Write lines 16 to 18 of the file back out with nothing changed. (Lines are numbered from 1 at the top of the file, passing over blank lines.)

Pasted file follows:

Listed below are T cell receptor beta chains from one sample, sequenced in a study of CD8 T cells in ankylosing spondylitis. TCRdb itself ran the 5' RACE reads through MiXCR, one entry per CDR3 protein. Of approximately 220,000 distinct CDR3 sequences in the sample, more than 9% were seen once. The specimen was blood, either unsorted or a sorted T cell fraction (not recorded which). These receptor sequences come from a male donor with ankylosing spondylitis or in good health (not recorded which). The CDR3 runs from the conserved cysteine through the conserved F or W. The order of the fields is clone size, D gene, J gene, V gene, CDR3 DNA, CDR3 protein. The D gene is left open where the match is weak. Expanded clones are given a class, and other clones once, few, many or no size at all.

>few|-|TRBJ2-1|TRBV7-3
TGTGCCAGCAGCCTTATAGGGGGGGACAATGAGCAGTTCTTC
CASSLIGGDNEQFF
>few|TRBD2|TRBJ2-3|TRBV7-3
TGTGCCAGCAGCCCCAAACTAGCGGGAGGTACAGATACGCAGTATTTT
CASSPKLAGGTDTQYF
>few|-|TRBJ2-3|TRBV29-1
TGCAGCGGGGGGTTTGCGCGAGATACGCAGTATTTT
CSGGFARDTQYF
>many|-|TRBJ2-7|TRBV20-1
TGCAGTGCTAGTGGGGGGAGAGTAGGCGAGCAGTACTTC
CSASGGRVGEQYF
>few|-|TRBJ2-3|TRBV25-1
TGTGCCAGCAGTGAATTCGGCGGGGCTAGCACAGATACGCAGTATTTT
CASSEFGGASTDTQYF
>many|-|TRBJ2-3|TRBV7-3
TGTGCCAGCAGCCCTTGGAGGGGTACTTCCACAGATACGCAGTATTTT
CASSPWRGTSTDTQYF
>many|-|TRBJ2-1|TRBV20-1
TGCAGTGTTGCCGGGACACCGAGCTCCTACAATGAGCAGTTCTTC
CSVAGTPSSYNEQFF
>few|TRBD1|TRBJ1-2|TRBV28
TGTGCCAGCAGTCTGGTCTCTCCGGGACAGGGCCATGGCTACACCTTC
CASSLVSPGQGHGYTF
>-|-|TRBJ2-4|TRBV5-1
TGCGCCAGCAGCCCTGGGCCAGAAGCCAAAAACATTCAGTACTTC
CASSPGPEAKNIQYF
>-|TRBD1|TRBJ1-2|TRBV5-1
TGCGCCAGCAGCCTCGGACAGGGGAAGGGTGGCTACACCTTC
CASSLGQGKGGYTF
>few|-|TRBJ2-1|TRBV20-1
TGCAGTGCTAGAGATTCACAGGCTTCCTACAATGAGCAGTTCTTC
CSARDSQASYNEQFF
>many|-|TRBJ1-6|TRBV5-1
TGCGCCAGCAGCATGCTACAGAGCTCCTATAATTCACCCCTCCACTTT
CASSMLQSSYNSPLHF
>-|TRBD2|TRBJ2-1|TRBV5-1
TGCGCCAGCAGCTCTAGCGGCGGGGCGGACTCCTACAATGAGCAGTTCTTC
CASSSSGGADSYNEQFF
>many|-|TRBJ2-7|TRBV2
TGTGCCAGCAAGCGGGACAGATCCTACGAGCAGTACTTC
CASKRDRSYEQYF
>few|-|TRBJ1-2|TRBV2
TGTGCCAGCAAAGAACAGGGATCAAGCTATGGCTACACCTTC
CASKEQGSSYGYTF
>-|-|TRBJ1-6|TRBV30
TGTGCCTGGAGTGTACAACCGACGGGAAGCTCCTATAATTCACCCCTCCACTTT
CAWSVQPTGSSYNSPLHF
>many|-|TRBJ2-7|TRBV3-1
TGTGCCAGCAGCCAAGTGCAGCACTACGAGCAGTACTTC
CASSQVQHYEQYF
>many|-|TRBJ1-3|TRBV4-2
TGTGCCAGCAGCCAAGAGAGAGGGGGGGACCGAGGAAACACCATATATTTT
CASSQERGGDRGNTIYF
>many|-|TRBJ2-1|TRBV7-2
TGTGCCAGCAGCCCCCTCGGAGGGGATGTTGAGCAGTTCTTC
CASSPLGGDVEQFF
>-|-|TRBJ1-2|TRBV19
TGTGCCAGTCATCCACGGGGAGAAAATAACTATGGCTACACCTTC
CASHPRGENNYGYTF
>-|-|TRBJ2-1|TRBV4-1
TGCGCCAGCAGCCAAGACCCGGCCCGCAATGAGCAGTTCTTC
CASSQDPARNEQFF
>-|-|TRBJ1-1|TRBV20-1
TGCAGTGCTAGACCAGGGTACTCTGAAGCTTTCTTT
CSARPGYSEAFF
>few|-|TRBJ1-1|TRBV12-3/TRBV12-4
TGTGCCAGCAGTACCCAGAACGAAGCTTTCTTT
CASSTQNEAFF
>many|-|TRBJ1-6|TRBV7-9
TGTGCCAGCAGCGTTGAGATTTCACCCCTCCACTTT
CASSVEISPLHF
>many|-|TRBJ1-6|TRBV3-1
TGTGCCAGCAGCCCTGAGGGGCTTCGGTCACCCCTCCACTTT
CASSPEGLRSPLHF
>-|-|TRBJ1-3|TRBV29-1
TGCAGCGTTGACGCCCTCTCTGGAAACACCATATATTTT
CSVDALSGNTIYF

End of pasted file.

CASSEFGGASTDTQYF
>many|-|TRBJ2-3|TRBV7-3
TGTGCCAGCAGCCCTTGGAGGGGTACTTCCACAGATACGCAGTATTTT